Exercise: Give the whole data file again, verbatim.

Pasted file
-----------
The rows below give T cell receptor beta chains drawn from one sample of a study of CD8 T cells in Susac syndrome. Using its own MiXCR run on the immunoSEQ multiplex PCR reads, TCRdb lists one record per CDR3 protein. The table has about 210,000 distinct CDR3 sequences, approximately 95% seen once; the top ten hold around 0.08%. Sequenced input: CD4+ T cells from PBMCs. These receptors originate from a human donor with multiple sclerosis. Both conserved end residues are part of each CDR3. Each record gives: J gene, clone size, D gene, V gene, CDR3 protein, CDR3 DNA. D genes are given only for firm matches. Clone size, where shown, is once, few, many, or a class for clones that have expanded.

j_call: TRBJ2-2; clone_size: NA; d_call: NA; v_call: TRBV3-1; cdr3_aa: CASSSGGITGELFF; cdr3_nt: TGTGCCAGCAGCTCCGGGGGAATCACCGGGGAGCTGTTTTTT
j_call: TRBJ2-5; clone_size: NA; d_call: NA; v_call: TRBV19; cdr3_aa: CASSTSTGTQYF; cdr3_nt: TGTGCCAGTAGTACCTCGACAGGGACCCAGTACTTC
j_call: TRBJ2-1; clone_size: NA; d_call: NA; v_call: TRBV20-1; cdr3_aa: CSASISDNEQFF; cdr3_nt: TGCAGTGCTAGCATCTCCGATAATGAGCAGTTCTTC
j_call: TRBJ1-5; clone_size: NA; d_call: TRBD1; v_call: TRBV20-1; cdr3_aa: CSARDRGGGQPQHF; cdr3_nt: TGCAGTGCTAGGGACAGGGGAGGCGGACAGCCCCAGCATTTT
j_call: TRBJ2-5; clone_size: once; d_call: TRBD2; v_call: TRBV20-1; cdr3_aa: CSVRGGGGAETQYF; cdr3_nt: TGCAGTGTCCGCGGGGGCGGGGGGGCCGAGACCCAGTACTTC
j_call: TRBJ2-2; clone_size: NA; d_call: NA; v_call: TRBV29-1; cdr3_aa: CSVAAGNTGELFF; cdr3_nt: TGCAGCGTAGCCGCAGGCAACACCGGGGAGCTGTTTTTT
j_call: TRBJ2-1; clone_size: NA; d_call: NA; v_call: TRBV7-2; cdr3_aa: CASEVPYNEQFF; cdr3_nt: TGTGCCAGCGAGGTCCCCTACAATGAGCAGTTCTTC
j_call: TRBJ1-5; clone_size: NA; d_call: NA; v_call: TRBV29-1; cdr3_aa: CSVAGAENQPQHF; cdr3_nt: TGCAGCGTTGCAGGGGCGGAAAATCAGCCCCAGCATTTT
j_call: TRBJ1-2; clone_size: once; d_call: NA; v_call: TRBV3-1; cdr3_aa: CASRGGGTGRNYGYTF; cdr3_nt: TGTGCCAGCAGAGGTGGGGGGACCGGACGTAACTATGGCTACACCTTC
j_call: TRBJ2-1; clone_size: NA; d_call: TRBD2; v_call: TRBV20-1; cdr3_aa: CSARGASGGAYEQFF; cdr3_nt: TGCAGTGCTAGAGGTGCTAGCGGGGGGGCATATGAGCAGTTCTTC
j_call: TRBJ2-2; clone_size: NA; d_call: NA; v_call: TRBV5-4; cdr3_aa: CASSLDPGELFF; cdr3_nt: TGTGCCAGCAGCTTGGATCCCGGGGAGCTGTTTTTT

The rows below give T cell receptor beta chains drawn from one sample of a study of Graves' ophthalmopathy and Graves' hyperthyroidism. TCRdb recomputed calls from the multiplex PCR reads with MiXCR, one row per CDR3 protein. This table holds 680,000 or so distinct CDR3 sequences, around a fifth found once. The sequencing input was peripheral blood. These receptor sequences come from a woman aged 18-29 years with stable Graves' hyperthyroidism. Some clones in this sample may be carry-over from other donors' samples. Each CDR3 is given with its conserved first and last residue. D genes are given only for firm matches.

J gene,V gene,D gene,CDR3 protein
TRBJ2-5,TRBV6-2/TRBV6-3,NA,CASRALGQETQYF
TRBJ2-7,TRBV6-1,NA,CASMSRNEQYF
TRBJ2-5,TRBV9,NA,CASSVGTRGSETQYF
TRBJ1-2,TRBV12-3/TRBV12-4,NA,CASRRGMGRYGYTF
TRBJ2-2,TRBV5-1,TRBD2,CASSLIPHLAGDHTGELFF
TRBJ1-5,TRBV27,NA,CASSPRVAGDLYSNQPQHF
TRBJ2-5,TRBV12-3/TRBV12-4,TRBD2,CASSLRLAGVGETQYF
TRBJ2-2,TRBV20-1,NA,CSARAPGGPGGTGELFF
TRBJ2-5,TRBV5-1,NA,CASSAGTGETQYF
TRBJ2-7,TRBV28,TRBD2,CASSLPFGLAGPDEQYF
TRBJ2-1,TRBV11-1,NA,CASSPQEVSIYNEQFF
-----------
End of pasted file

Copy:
The rows below give T cell receptor beta chains drawn from one sample of a study of CD8 T cells in Susac syndrome. Using its own MiXCR run on the immunoSEQ multiplex PCR reads, TCRdb lists one record per CDR3 protein. The table has about 210,000 distinct CDR3 sequences, approximately 95% seen once; the top ten hold around 0.08%. Sequenced input: CD4+ T cells from PBMCs. These receptors originate from a human donor with multiple sclerosis. Both conserved end residues are part of each CDR3. Each record gives: J gene, clone size, D gene, V gene, CDR3 protein, CDR3 DNA. D genes are given only for firm matches. Clone size, where shown, is once, few, many, or a class for clones that have expanded.

j_call: TRBJ2-2; clone_size: NA; d_call: NA; v_call: TRBV3-1; cdr3_aa: CASSSGGITGELFF; cdr3_nt: TGTGCCAGCAGCTCCGGGGGAATCACCGGGGAGCTGTTTTTT
j_call: TRBJ2-5; clone_size: NA; d_call: NA; v_call: TRBV19; cdr3_aa: CASSTSTGTQYF; cdr3_nt: TGTGCCAGTAGTACCTCGACAGGGACCCAGTACTTC
j_call: TRBJ2-1; clone_size: NA; d_call: NA; v_call: TRBV20-1; cdr3_aa: CSASISDNEQFF; cdr3_nt: TGCAGTGCTAGCATCTCCGATAATGAGCAGTTCTTC
j_call: TRBJ1-5; clone_size: NA; d_call: TRBD1; v_call: TRBV20-1; cdr3_aa: CSARDRGGGQPQHF; cdr3_nt: TGCAGTGCTAGGGACAGGGGAGGCGGACAGCCCCAGCATTTT
j_call: TRBJ2-5; clone_size: once; d_call: TRBD2; v_call: TRBV20-1; cdr3_aa: CSVRGGGGAETQYF; cdr3_nt: TGCAGTGTCCGCGGGGGCGGGGGGGCCGAGACCCAGTACTTC
j_call: TRBJ2-2; clone_size: NA; d_call: NA; v_call: TRBV29-1; cdr3_aa: CSVAAGNTGELFF; cdr3_nt: TGCAGCGTAGCCGCAGGCAACACCGGGGAGCTGTTTTTT
j_call: TRBJ2-1; clone_size: NA; d_call: NA; v_call: TRBV7-2; cdr3_aa: CASEVPYNEQFF; cdr3_nt: TGTGCCAGCGAGGTCCCCTACAATGAGCAGTTCTTC
j_call: TRBJ1-5; clone_size: NA; d_call: NA; v_call: TRBV29-1; cdr3_aa: CSVAGAENQPQHF; cdr3_nt: TGCAGCGTTGCAGGGGCGGAAAATCAGCCCCAGCATTTT
j_call: TRBJ1-2; clone_size: once; d_call: NA; v_call: TRBV3-1; cdr3_aa: CASRGGGTGRNYGYTF; cdr3_nt: TGTGCCAGCAGAGGTGGGGGGACCGGACGTAACTATGGCTACACCTTC
j_call: TRBJ2-1; clone_size: NA; d_call: TRBD2; v_call: TRBV20-1; cdr3_aa: CSARGASGGAYEQFF; cdr3_nt: TGCAGTGCTAGAGGTGCTAGCGGGGGGGCATATGAGCAGTTCTTC
j_call: TRBJ2-2; clone_size: NA; d_call: NA; v_call: TRBV5-4; cdr3_aa: CASSLDPGELFF; cdr3_nt: TGTGCCAGCAGCTTGGATCCCGGGGAGCTGTTTTTT

The rows below give T cell receptor beta chains drawn from one sample of a study of Graves' ophthalmopathy and Graves' hyperthyroidism. TCRdb recomputed calls from the multiplex PCR reads with MiXCR, one row per CDR3 protein. This table holds 680,000 or so distinct CDR3 sequences, around a fifth found once. The sequencing input was peripheral blood. These receptor sequences come from a woman aged 18-29 years with stable Graves' hyperthyroidism. Some clones in this sample may be carry-over from other donors' samples. Each CDR3 is given with its conserved first and last residue. D genes are given only for firm matches.

J gene,V gene,D gene,CDR3 protein
TRBJ2-5,TRBV6-2/TRBV6-3,NA,CASRALGQETQYF
TRBJ2-7,TRBV6-1,NA,CASMSRNEQYF
TRBJ2-5,TRBV9,NA,CASSVGTRGSETQYF
TRBJ1-2,TRBV12-3/TRBV12-4,NA,CASRRGMGRYGYTF
TRBJ2-2,TRBV5-1,TRBD2,CASSLIPHLAGDHTGELFF
TRBJ1-5,TRBV27,NA,CASSPRVAGDLYSNQPQHF
TRBJ2-5,TRBV12-3/TRBV12-4,TRBD2,CASSLRLAGVGETQYF
TRBJ2-2,TRBV20-1,NA,CSARAPGGPGGTGELFF
TRBJ2-5,TRBV5-1,NA,CASSAGTGETQYF
TRBJ2-7,TRBV28,TRBD2,CASSLPFGLAGPDEQYF
TRBJ2-1,TRBV11-1,NA,CASSPQEVSIYNEQFF